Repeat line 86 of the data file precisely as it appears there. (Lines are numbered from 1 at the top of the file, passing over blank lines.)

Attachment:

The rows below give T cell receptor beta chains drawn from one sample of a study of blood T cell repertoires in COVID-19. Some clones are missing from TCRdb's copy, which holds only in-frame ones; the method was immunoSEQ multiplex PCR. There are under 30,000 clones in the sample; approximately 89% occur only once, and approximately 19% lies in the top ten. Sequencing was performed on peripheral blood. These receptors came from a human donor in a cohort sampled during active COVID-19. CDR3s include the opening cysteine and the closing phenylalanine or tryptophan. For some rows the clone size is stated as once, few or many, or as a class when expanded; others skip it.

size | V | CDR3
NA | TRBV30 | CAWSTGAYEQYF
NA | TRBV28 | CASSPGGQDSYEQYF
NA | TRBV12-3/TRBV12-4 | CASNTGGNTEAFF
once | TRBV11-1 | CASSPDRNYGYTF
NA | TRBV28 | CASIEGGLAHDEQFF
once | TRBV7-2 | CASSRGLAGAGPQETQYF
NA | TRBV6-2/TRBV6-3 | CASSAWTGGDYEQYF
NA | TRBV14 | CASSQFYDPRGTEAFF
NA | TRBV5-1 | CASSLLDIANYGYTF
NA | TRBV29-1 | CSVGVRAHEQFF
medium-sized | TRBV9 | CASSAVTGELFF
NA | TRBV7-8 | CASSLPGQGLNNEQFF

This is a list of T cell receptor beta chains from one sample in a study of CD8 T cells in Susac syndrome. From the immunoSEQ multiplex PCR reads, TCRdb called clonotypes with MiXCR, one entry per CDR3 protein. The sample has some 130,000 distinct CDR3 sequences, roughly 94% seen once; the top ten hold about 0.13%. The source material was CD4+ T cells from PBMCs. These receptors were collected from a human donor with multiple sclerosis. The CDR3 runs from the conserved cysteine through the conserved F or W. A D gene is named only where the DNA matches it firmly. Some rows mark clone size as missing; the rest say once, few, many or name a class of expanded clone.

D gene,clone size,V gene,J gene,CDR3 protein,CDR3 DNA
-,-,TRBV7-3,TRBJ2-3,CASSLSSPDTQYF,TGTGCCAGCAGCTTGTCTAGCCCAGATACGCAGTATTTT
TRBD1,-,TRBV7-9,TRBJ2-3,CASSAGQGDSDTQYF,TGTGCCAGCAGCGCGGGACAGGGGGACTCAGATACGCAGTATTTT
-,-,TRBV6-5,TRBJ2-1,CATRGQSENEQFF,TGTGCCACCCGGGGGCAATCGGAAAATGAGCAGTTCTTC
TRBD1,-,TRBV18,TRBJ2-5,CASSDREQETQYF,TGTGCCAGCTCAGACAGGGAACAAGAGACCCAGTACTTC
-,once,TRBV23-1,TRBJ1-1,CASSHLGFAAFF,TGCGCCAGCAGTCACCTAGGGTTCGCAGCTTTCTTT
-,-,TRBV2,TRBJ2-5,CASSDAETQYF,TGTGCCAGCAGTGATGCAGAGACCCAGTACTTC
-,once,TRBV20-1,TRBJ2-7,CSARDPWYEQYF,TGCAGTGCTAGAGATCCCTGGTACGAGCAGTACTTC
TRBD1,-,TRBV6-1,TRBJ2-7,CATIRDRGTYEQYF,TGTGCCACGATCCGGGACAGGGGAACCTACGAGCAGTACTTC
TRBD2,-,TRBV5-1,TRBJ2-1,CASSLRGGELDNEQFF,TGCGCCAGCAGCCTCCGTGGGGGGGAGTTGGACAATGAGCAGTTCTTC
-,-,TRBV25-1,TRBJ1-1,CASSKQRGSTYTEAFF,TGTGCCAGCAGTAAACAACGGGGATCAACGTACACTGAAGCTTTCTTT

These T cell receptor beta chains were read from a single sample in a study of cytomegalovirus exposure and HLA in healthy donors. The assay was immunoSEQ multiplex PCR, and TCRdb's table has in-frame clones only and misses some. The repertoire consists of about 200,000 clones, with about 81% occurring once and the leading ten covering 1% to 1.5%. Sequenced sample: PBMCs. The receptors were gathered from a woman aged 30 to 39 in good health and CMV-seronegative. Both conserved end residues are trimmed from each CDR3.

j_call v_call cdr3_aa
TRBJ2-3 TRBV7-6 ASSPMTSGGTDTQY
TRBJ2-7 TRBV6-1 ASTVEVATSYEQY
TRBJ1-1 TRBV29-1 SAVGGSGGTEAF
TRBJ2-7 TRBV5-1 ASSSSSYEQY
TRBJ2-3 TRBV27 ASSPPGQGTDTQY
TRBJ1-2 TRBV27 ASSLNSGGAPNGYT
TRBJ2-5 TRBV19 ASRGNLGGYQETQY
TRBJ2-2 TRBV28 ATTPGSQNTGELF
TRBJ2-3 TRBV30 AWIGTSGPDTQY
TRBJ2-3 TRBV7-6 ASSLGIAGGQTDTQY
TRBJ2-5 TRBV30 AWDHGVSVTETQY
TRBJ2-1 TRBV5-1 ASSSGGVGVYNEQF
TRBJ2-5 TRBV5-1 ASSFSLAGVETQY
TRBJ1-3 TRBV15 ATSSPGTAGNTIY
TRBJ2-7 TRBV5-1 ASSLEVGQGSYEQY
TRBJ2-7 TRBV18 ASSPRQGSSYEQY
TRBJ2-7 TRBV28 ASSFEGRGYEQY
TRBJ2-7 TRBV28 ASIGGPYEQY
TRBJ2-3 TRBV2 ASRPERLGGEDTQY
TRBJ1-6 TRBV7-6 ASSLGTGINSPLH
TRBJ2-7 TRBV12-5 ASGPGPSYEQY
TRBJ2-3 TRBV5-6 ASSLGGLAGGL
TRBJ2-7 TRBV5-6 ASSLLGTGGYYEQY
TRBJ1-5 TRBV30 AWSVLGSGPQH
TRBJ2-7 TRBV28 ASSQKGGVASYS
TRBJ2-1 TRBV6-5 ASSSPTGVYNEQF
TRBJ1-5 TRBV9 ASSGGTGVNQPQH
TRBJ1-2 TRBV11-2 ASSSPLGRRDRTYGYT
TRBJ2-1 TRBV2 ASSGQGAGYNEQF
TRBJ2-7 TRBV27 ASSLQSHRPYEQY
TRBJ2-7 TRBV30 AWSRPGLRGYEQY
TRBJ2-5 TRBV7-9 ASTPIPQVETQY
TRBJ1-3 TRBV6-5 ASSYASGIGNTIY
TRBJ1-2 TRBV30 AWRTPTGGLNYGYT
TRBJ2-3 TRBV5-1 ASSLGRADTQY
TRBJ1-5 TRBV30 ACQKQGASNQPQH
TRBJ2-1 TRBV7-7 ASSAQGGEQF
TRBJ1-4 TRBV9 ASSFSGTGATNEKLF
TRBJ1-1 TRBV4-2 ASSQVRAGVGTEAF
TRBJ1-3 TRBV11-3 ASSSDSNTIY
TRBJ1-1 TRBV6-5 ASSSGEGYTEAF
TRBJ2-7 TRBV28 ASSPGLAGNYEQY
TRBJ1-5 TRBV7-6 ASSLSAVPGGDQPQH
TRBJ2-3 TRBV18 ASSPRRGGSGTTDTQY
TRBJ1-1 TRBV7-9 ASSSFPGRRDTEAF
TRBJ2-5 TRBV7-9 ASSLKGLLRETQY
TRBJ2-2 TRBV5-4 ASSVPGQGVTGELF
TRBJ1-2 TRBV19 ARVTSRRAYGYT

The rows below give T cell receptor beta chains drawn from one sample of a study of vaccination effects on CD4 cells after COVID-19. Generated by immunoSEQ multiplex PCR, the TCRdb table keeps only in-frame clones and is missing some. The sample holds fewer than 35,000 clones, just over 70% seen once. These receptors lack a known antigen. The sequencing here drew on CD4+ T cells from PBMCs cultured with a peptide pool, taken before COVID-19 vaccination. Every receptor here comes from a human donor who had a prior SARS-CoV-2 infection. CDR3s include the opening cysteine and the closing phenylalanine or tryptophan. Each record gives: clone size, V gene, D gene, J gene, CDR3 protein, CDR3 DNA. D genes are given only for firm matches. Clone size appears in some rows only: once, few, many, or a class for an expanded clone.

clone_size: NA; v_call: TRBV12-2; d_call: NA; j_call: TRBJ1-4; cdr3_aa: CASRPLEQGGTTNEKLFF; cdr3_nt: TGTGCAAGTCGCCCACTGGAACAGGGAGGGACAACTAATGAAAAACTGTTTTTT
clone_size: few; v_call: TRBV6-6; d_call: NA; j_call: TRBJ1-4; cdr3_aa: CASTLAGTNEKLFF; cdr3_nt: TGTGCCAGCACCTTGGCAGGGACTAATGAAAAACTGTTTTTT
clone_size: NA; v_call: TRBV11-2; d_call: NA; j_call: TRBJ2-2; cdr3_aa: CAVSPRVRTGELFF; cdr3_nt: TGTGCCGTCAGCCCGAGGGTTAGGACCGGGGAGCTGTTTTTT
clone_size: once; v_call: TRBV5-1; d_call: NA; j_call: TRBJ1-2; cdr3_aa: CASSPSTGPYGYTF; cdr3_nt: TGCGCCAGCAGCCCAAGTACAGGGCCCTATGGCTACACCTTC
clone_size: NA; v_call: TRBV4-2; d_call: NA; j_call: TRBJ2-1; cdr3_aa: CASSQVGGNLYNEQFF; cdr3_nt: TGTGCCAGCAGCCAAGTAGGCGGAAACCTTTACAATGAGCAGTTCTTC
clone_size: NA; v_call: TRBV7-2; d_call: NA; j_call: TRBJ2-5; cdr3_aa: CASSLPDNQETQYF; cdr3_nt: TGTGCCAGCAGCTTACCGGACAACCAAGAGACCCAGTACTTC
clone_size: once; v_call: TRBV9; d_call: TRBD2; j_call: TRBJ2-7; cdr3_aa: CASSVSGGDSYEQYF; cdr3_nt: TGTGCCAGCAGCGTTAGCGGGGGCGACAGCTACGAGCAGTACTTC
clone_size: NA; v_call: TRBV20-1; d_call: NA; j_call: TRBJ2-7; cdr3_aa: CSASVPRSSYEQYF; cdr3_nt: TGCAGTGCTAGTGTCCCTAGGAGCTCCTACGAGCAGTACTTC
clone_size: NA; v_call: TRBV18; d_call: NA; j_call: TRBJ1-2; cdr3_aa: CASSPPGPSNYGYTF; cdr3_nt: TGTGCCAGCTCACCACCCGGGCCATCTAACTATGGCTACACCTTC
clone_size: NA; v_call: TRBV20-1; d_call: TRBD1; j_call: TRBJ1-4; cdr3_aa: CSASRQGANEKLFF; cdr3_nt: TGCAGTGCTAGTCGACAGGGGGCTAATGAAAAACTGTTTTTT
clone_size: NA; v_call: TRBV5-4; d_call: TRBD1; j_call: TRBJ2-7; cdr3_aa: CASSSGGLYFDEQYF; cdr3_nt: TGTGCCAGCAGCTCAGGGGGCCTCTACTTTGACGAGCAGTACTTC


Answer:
clone_size: NA; v_call: TRBV18; d_call: NA; j_call: TRBJ1-2; cdr3_aa: CASSPPGPSNYGYTF; cdr3_nt: TGTGCCAGCTCACCACCCGGGCCATCTAACTATGGCTACACCTTC